Review Wrap - Running Windows 8 on my iPad!

In the previous post on the Windows 8 developer preview, I covered the main features which I think make it a perfect fit for an iPad (connected remotely at least). I didn't find a way since then to actually run Win 8 on the iPad, but if you are interested in running older versions of Windows on iPad, see this (*and the disclaimer below please). I fixed a few of the glitches I was having using the virtual machine, like sound (selected a different sound driver option). Anyway, in this post, I'll go over some of the new options, settings and features in Win 8, and wrap up this review series..

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... Start menu old and new!

The cool thing about Windows 8--currently in early developer preview--is the notion of everything being integrated. Apps, files, pictures, music, web services, etc. You can login to the new OS using your Windows Live ID for example, and save settings in a unified manner across devices. So, of course the new settings and options have to allow a user to restrict or control the privacy of the information stored. This is both liberating and scary for Windows users--considering that MS has to issue security patches nearly every single month.

Start "charms"...

One of the coolest features is the new menu system. In place of the old start menu is a new smaller menu that appears when you hover or focus the cursor in the lower left corner of the screen. When you select one of the oddly named "charms", the result is a list-type menu pop-up that appears to the right instead of the left side of the screen. A Date/time charm also pop's into view when you activate the charm menu.

The search is nothing like the old one, and I imagine there will be a lot of grousing about this from die-hard Windows users who have become comfortable with Windows 7 and previous versions. I certainly won't be in this camp, but I admit it took me a while to figure some of these features, which is frustrating. As you type into the search dialog, hits begin to display, and categories of hits (apps, files, etc.) are indicated below. But the coolest part is if you have a bunch of social apps, email, or similar items to search through, they are all indexed as well. You can use the PictStream app for instance to find "surf" photos, or similar tagged pix in your own personal album.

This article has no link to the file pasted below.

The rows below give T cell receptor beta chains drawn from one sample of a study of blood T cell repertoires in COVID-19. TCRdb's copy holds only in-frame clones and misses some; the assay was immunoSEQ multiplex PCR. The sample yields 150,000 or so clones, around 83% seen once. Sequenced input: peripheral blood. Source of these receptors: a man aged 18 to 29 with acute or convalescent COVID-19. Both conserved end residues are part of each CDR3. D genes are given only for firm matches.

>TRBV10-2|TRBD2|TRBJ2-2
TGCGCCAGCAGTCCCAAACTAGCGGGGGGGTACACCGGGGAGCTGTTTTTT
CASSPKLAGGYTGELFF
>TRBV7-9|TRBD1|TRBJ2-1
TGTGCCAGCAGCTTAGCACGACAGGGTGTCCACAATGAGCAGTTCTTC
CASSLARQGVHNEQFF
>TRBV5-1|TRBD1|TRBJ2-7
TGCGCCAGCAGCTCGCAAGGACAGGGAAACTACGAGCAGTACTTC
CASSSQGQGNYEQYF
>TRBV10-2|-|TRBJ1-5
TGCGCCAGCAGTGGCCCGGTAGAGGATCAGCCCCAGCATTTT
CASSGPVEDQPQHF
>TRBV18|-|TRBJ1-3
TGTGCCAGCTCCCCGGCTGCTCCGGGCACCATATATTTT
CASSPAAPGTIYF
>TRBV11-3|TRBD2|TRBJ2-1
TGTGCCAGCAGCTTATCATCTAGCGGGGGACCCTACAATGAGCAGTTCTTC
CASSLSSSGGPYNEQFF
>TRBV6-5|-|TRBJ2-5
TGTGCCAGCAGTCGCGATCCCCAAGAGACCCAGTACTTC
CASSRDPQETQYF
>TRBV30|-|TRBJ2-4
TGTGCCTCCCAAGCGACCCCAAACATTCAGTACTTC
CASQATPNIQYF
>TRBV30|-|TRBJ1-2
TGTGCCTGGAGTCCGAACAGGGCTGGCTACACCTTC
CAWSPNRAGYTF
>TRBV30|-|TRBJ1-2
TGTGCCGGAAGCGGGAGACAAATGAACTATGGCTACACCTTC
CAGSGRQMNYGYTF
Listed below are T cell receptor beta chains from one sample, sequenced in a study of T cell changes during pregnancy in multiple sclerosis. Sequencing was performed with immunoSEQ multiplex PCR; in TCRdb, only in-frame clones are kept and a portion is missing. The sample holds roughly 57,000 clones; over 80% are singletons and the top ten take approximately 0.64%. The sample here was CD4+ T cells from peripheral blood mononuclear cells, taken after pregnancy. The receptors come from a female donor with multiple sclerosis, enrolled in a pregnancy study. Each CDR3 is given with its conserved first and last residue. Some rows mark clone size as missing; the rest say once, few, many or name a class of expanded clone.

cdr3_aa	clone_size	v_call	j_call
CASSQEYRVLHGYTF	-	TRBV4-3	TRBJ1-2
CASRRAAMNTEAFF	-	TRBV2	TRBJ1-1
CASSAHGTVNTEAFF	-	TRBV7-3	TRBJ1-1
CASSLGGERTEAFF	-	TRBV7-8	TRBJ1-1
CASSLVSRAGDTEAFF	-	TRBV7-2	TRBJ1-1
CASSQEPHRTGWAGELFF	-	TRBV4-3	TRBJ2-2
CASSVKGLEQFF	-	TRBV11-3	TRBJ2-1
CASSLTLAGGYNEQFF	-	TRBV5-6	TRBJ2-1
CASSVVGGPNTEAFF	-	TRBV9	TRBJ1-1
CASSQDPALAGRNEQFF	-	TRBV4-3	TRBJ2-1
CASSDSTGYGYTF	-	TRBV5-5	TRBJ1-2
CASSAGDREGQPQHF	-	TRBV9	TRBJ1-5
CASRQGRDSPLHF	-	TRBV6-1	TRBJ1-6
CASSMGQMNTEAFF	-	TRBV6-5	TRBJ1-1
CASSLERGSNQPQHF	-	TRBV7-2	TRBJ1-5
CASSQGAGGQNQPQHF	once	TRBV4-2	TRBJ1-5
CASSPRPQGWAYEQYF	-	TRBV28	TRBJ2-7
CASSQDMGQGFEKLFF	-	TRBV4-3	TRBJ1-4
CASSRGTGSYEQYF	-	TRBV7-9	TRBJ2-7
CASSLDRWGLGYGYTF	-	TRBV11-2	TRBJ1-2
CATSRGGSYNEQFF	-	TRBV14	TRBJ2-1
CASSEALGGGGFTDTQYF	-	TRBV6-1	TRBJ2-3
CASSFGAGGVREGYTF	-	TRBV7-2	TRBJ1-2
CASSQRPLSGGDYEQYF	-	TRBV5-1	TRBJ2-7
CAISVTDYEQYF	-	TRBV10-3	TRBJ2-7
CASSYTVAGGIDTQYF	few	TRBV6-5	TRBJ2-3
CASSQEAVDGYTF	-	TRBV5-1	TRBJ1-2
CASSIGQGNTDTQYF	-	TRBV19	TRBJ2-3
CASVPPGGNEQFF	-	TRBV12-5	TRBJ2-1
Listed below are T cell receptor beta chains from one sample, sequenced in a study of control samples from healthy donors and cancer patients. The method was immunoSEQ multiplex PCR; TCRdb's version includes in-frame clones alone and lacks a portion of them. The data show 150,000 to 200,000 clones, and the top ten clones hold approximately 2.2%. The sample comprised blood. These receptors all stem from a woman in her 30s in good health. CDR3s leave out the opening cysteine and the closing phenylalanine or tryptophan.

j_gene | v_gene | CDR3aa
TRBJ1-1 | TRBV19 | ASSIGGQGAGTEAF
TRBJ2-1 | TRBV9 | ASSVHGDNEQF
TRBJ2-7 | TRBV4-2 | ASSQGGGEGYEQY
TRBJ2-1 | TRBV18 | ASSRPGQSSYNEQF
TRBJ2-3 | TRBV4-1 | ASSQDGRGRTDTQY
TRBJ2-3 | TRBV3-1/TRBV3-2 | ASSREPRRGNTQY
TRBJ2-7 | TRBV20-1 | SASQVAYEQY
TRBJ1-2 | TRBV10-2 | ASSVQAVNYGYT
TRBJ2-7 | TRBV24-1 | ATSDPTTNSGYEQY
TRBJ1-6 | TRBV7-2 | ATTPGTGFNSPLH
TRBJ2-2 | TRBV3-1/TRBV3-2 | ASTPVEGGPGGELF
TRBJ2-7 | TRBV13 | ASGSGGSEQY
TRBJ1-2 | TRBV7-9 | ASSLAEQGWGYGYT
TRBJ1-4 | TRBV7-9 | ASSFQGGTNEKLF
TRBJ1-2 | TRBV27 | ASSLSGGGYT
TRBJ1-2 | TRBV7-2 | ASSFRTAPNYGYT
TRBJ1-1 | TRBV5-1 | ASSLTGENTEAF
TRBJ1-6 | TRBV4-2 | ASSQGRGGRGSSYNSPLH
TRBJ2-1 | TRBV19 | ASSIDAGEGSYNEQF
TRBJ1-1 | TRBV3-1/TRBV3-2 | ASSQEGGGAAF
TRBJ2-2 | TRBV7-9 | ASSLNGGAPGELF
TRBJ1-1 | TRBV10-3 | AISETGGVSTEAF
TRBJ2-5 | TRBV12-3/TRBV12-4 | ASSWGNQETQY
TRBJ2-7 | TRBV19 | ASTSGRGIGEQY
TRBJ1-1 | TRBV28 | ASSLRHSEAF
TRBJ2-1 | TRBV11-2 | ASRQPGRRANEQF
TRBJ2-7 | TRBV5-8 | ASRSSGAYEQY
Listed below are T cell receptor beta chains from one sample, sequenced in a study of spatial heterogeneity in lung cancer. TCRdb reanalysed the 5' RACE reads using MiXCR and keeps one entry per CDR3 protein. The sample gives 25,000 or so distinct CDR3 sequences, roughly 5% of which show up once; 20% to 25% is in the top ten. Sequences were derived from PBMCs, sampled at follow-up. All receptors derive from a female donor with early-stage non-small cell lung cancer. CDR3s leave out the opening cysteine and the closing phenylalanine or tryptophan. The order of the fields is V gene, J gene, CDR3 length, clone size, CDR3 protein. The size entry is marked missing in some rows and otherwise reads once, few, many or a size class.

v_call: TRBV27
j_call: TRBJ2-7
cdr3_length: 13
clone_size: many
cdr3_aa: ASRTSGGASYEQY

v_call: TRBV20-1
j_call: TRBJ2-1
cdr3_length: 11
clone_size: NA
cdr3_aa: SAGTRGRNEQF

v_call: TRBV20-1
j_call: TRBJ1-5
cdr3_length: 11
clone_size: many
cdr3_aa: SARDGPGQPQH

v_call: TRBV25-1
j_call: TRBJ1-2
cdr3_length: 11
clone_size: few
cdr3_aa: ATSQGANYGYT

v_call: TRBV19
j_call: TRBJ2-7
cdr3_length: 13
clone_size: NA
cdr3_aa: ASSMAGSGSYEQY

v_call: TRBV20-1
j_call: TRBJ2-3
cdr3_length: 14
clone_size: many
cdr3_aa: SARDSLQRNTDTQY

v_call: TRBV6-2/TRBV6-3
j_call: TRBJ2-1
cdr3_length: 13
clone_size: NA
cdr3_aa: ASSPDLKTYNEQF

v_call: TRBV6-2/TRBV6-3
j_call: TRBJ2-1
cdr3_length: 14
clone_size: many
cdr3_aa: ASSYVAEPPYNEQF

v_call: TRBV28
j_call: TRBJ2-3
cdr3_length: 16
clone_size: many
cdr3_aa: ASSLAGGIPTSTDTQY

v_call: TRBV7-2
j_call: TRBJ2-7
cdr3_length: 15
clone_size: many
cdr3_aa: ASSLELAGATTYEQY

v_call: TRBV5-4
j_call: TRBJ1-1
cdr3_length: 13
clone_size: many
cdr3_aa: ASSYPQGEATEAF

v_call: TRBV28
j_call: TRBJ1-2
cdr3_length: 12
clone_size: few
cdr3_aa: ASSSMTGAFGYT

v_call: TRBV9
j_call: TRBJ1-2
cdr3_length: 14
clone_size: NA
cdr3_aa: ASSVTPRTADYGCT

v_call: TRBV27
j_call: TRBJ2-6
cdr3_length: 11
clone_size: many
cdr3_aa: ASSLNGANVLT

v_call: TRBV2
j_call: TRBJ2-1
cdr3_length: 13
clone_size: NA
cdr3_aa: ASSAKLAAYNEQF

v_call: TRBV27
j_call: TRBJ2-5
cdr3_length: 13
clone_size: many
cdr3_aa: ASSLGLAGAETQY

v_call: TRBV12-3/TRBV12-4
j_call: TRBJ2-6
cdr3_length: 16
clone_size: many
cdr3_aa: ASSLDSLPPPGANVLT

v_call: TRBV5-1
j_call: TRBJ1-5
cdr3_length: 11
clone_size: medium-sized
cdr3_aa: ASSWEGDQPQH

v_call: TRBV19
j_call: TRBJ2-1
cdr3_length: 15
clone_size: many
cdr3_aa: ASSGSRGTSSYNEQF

With all the new improved features bring a host of new settings to deal with, especially location and privacy related tweaks. You can tailor which apps can share data, etc. This is however the scary new on-line world we live in, and anyone who has internet should be used to it by now. Putting huge amounts of personal information up on the web to identify ourselves, is practically a requirement, with users trying to carve out minor celebrity status through YouTube or Facebook. Win 8 appears to be ready for the social network junkie out of the box...

A few other changes are evident. The concept of resetting your PC back to factory settings is certainly new and perfect if you plan on giving it away. You can also now "refresh" your PC. This sets everything except your Metro UI settings and apps back to a clean state. The classic file explorer now includes a "ribbon" menu at the top of the window, much like the overhaul Paint got in Windows 7.

So, I think this new version is shaping up to be a compelling update for Microsoft, especially for iPad users who are regularly accessing their computers remotely. Make sure to check out the TeamViewer app, and Oracle VirtualBox (both free), as you can try out the preview without re-installing your current OS (a good thing), and then connect with the iPad. I have installed Win 8 twice now (one version on a Kingston SSD KC100 drive), and nearly have my boot times in the single digits--compared to a standard 1TB (7500rpm) SATA hard drive, 15 seconds is about average, which is still snappy. The OS is quick and responsive (even running in a virtual machine), and especially touch-friendly. In my final analysis, I really like nearly everything I have seen in the new version of Windows. It will be interesting indeed when the final version does come out. I have no doubt it will have an impact.


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Nate Adcock is a system and integration engineer with experience managing and administering a variety of computing environments. He has worked extensively with mobile gadgets of all shapes and sizes for many years. He is also a former military weather forecaster. Nate is a regular contributor for the and blogs and helps manage both websites. Read more from Nate at or e-mail him at